Voice in the Wire Signals in Transmission

[Eyeball; 2004]

Rating: fast 4/5

Styles: punk, emo, hardcore (I guess)
Others: Blink 182, too many to mention

It's time we redefine hardcore. It's too general of a term, and too much has changed while too much has stayed the same. It seems to me the genre is one of the more scene-specific (and time-specific) operating in the music world. People want to be immediate and rock at full throttle, without sacrificing the age-old desire to make an audience feel their never-ending angst. I've heard a lot of bands doing what Voice in the Wire does, with little to no variation: fast 4/4 time with chuggy melancholic melodies that have become decidedly adolescent sounding over the years. This band's music places me in a Fear Street time, before I knew about all the different stuff that was out there, both mainstream and underground, and how these harder to pigeonhole artists could age in a way that transcended whatever changes you wound up going through.

In the early to mid '90s, I'd head-bang and throw my body around to pop punk stylists like NOFX, Goldfinger, or Rancid. I loved Dookie, and played the crap out of it. What did I love so much about this music? Yeah, it was formulaic, but it seemed to leap out of the formula every now and then (I have fond memories of laughing at NOFX's goof-off songs, and re-appreciating the '80s through MXPX's cover of "Take On Me"). That and I wasn't all that demanding of a listener. Gimme a hook, some attitude, and plenty of volume, and that'll do. Now, I just can't seem to get into the spirit of the high-energy genre fodder Voices in the Wire churn out. It's almost soul-deadeningly unoriginal and possibly just unnecessary. All of the aforementioned bands contained infinitely more spontaneity and charm than this band, though they essentially perform the same service.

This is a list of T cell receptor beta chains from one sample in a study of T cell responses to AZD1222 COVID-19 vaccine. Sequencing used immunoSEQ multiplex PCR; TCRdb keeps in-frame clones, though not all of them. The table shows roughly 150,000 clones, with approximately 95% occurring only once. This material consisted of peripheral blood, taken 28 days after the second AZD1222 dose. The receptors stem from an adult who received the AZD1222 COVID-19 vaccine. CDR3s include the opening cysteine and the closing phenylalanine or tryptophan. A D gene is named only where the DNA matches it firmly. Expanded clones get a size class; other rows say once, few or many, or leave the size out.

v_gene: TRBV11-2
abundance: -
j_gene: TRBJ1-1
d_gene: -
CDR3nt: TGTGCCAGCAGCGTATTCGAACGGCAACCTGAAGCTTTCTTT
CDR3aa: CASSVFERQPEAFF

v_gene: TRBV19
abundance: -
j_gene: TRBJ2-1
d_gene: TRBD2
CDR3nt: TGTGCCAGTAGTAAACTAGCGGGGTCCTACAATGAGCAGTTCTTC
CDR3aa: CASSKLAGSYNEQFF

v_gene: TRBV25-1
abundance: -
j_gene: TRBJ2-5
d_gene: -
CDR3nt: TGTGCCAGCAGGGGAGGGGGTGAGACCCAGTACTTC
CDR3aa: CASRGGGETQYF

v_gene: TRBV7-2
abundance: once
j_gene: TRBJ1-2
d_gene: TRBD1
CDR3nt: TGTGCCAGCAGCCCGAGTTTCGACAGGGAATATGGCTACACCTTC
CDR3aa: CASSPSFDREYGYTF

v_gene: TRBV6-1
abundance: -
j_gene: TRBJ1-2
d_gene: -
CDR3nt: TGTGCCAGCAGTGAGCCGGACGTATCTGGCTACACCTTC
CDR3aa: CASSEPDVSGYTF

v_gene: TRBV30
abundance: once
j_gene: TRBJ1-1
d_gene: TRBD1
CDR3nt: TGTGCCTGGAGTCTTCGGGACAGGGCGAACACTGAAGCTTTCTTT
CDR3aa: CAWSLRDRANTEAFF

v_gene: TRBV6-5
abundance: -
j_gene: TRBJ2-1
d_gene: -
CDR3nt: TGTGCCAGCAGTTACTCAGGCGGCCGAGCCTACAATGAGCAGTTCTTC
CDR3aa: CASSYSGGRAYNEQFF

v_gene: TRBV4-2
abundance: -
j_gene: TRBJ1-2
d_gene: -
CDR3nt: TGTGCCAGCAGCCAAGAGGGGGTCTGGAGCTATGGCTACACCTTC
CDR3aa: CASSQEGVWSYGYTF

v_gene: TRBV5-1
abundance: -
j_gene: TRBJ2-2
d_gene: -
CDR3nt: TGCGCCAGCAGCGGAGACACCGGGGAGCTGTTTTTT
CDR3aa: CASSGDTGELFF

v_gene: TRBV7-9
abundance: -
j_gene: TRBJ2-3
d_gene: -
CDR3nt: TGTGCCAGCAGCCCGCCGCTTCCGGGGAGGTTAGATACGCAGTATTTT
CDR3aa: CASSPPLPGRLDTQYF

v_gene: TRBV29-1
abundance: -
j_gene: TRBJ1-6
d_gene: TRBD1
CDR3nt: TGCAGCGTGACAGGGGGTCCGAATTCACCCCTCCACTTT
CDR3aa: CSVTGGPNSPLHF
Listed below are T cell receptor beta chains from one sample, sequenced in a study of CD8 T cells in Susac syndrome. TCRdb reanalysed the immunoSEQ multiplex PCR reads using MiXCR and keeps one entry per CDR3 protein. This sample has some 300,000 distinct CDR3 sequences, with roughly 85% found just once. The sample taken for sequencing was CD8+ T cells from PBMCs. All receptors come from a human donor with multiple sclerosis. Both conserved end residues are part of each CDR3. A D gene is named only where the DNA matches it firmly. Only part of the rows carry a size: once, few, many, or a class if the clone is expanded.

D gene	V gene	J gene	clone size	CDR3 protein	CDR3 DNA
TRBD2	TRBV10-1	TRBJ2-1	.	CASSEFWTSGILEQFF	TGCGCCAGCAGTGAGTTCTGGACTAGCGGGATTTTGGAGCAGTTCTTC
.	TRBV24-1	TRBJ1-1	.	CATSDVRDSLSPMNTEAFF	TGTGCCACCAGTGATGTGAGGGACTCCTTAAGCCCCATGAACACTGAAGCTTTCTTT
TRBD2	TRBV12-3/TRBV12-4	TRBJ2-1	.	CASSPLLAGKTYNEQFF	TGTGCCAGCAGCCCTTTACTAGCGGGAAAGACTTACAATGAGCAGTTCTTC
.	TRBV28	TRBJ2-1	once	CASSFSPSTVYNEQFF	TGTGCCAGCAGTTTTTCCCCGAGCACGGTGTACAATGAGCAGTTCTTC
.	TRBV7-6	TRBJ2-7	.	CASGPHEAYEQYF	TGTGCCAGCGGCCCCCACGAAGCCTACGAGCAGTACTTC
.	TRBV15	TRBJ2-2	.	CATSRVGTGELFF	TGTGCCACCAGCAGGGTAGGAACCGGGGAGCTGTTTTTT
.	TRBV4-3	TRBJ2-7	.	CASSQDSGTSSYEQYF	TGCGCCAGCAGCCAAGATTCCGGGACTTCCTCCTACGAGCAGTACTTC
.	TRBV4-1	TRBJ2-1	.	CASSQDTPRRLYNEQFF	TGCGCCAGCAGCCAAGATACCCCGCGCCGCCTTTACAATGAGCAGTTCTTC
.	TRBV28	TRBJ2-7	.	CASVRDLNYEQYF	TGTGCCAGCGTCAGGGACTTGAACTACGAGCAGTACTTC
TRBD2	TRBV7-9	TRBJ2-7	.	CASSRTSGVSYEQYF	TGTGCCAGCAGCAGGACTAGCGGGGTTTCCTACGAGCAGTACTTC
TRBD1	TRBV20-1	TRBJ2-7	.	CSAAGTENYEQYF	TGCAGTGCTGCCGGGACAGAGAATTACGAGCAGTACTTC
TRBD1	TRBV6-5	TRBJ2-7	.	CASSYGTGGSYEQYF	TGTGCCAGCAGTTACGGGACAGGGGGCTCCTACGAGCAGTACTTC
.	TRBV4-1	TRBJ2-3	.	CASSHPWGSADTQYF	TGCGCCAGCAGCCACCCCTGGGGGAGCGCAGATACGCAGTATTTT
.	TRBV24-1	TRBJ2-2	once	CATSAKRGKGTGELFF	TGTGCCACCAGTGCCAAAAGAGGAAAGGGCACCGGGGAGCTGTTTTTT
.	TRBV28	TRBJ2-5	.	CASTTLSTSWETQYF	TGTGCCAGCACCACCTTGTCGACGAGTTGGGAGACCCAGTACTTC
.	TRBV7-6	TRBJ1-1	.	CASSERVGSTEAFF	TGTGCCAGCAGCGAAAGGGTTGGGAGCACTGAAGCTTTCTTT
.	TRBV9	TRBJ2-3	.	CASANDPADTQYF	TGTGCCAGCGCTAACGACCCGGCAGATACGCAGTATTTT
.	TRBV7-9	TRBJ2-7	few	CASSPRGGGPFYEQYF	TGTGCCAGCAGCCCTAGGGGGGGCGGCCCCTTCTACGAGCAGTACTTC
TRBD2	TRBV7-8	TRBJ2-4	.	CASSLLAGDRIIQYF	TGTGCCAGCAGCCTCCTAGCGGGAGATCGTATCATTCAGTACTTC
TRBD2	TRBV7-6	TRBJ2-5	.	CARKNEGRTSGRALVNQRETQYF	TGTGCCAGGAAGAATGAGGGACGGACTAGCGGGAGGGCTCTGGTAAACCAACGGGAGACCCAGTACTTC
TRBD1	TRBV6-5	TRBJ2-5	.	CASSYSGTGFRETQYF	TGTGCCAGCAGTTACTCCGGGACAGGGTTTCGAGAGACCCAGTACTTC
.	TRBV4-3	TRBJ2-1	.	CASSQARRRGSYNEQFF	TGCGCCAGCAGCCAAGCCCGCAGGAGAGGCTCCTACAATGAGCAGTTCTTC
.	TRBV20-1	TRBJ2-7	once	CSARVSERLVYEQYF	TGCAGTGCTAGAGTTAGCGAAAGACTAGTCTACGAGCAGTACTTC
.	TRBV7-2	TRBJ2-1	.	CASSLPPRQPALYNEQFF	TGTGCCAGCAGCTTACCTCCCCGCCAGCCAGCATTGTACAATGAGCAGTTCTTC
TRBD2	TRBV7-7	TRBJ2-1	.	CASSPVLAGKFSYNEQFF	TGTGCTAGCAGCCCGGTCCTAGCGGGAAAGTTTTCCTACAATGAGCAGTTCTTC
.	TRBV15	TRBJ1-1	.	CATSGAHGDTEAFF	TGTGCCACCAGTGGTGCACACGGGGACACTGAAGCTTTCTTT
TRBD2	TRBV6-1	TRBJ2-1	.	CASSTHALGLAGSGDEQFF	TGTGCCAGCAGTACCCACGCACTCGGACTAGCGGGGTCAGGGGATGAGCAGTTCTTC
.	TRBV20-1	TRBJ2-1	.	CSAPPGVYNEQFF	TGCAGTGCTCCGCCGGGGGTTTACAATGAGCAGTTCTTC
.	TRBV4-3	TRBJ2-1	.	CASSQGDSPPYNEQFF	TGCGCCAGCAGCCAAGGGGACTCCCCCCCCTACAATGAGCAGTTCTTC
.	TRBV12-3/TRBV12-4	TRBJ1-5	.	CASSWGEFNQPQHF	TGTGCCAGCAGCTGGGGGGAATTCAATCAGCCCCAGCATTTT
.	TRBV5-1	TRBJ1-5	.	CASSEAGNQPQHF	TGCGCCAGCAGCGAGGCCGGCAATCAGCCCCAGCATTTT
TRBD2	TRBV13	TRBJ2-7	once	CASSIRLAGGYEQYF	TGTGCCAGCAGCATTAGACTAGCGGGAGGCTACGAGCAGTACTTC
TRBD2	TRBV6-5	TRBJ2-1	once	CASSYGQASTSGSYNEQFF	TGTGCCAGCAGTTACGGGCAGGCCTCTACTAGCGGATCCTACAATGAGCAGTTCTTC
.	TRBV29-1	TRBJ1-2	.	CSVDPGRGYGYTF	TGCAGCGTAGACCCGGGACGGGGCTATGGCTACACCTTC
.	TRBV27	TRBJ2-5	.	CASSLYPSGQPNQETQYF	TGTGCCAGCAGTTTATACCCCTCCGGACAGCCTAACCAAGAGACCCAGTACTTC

Hardcore (and that's not some tattoo on your t-shirt, I'm talking about the actual music) can be innovative. Just look at Jawbox, At The Drive-In, Sunny Day Real Estate, The Blood Brothers, or PG 99. Helmet, The Cherubs, Scratch Acid, Husker Du... There are just too many good examples to mention. E-mail me and I'll give you more comprehensive list if you want. I'm sure these scene embedded Jersey boys have something of an audience in their hometown. There's more than enough folks looking for pat music that fits neatly into their narrow, fashion accessible, parameters. But there's just too many bands doing the formulaic pop punk thing to even remotely recommend one stray, if competent, example.

1. Ash Black
2. Mark Each Word
3. Knives
4. Lives Lived in Verses
5. Follow the Trail of the Psyched
6. Second Story Porch
7. Under the Pavement
8. Letter to Myself
9. Better Days
10. How It Works
11. Trace These Notes
12. Steeltown Fight Song